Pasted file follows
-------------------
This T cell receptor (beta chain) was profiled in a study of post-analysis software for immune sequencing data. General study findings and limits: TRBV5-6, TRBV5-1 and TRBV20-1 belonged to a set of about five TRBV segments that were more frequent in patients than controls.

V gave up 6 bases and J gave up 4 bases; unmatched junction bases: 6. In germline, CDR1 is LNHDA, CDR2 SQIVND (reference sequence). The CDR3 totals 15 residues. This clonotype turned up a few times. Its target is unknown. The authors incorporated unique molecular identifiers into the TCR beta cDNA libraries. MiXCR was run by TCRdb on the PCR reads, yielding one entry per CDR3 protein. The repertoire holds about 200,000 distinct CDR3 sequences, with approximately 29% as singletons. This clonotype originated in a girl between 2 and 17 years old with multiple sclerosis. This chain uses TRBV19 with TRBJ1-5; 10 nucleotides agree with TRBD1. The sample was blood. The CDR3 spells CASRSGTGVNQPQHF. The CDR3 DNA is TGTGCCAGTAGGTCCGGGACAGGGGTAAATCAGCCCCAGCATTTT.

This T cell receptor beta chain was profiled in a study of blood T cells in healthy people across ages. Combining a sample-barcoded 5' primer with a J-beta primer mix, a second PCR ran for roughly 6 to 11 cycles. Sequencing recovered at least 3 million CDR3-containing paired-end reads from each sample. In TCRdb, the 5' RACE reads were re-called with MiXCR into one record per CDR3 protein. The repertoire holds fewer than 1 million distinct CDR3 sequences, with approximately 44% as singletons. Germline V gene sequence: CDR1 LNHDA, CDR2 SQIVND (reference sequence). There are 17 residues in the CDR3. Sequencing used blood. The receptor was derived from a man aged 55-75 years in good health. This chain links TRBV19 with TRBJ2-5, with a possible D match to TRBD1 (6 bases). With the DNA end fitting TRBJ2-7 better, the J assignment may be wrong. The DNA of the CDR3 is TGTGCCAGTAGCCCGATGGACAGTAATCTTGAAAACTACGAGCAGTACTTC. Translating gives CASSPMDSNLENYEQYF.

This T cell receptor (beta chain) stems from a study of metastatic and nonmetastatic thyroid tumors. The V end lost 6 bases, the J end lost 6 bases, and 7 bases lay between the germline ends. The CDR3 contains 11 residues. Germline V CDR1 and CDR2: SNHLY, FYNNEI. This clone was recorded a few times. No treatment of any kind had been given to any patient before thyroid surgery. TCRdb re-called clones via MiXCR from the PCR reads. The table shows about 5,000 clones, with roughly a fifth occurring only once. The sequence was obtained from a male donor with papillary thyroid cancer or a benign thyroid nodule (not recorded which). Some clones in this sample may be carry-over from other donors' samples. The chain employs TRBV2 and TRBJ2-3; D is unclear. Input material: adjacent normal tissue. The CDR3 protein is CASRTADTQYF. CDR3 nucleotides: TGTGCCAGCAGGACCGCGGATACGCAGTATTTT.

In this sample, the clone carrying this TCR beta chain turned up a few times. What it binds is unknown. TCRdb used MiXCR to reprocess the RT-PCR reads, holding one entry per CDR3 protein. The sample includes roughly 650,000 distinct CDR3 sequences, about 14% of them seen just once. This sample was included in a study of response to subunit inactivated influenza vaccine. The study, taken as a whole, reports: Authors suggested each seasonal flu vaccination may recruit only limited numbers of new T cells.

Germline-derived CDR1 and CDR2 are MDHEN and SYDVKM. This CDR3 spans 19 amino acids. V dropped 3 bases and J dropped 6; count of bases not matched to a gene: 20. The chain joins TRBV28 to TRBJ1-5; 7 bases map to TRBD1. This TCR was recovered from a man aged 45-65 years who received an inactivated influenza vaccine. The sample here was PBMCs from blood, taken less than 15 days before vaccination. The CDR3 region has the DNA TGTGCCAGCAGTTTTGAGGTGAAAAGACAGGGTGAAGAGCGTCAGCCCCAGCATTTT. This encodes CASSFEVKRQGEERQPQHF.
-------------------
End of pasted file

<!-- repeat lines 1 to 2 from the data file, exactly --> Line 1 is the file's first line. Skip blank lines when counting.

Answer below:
This T cell receptor (beta chain) was profiled in a study of post-analysis software for immune sequencing data. General study findings and limits: TRBV5-6, TRBV5-1 and TRBV20-1 belonged to a set of about five TRBV segments that were more frequent in patients than controls.

V gave up 6 bases and J gave up 4 bases; unmatched junction bases: 6. In germline, CDR1 is LNHDA, CDR2 SQIVND (reference sequence). The CDR3 totals 15 residues. This clonotype turned up a few times. Its target is unknown. The authors incorporated unique molecular identifiers into the TCR beta cDNA libraries. MiXCR was run by TCRdb on the PCR reads, yielding one entry per CDR3 protein. The repertoire holds about 200,000 distinct CDR3 sequences, with approximately 29% as singletons. This clonotype originated in a girl between 2 and 17 years old with multiple sclerosis. This chain uses TRBV19 with TRBJ1-5; 10 nucleotides agree with TRBD1. The sample was blood. The CDR3 spells CASRSGTGVNQPQHF. The CDR3 DNA is TGTGCCAGTAGGTCCGGGACAGGGGTAAATCAGCCCCAGCATTTT.